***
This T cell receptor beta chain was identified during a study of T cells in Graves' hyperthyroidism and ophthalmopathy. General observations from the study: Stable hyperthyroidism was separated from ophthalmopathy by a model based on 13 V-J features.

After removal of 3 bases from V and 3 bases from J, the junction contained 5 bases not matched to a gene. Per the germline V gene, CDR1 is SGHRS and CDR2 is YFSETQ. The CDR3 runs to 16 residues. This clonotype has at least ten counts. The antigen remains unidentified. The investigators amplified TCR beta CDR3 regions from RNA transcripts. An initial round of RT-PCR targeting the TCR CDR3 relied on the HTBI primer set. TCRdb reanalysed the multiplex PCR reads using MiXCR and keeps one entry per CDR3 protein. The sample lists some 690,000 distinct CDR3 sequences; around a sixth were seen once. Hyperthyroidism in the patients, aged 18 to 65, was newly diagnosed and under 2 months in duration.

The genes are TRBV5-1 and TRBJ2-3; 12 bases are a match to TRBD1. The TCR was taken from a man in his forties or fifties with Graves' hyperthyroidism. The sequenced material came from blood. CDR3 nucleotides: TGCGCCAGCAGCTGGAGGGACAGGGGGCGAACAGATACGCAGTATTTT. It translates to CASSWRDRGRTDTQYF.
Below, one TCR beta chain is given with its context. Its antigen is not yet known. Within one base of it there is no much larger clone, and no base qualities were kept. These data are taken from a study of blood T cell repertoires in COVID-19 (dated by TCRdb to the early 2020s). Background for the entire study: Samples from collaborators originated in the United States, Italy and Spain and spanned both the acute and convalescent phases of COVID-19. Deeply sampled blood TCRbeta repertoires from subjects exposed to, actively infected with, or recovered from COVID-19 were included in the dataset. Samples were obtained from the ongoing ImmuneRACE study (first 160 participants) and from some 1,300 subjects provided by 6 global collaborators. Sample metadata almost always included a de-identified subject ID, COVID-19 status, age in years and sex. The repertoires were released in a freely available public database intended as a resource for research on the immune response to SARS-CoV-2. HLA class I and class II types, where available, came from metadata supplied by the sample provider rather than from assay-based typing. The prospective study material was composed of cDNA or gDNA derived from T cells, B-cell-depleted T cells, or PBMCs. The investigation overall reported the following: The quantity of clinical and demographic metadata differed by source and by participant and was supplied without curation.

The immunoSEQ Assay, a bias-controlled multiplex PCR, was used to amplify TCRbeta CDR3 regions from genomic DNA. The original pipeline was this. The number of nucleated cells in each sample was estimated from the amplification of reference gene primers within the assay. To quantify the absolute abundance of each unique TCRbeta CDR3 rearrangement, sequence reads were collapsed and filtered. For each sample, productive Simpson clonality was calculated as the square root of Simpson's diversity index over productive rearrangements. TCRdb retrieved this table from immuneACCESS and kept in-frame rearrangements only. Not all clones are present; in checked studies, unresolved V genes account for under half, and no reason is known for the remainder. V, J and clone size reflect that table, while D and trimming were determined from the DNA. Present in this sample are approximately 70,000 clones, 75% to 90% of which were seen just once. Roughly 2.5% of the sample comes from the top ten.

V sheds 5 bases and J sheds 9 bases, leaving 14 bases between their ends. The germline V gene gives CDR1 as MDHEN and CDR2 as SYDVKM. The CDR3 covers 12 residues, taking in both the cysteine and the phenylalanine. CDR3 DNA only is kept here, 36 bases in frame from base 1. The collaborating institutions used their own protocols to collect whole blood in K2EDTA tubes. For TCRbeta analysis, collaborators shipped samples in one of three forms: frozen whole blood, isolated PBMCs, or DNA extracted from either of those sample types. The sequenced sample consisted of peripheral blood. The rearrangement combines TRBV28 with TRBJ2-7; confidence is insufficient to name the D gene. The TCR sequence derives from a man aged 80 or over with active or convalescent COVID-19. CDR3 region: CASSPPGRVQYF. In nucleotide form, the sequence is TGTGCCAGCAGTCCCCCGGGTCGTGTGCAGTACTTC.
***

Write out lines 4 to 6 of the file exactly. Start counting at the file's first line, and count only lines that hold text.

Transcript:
Below, one TCR beta chain is given with its context. Its antigen is not yet known. Within one base of it there is no much larger clone, and no base qualities were kept. These data are taken from a study of blood T cell repertoires in COVID-19 (dated by TCRdb to the early 2020s). Background for the entire study: Samples from collaborators originated in the United States, Italy and Spain and spanned both the acute and convalescent phases of COVID-19. Deeply sampled blood TCRbeta repertoires from subjects exposed to, actively infected with, or recovered from COVID-19 were included in the dataset. Samples were obtained from the ongoing ImmuneRACE study (first 160 participants) and from some 1,300 subjects provided by 6 global collaborators. Sample metadata almost always included a de-identified subject ID, COVID-19 status, age in years and sex. The repertoires were released in a freely available public database intended as a resource for research on the immune response to SARS-CoV-2. HLA class I and class II types, where available, came from metadata supplied by the sample provider rather than from assay-based typing. The prospective study material was composed of cDNA or gDNA derived from T cells, B-cell-depleted T cells, or PBMCs. The investigation overall reported the following: The quantity of clinical and demographic metadata differed by source and by participant and was supplied without curation.

The immunoSEQ Assay, a bias-controlled multiplex PCR, was used to amplify TCRbeta CDR3 regions from genomic DNA. The original pipeline was this. The number of nucleated cells in each sample was estimated from the amplification of reference gene primers within the assay. To quantify the absolute abundance of each unique TCRbeta CDR3 rearrangement, sequence reads were collapsed and filtered. For each sample, productive Simpson clonality was calculated as the square root of Simpson's diversity index over productive rearrangements. TCRdb retrieved this table from immuneACCESS and kept in-frame rearrangements only. Not all clones are present; in checked studies, unresolved V genes account for under half, and no reason is known for the remainder. V, J and clone size reflect that table, while D and trimming were determined from the DNA. Present in this sample are approximately 70,000 clones, 75% to 90% of which were seen just once. Roughly 2.5% of the sample comes from the top ten.

V sheds 5 bases and J sheds 9 bases, leaving 14 bases between their ends. The germline V gene gives CDR1 as MDHEN and CDR2 as SYDVKM. The CDR3 covers 12 residues, taking in both the cysteine and the phenylalanine. CDR3 DNA only is kept here, 36 bases in frame from base 1. The collaborating institutions used their own protocols to collect whole blood in K2EDTA tubes. For TCRbeta analysis, collaborators shipped samples in one of three forms: frozen whole blood, isolated PBMCs, or DNA extracted from either of those sample types. The sequenced sample consisted of peripheral blood. The rearrangement combines TRBV28 with TRBJ2-7; confidence is insufficient to name the D gene. The TCR sequence derives from a man aged 80 or over with active or convalescent COVID-19. CDR3 region: CASSPPGRVQYF. In nucleotide form, the sequence is TGTGCCAGCAGTCCCCCGGGTCGTGTGCAGTACTTC.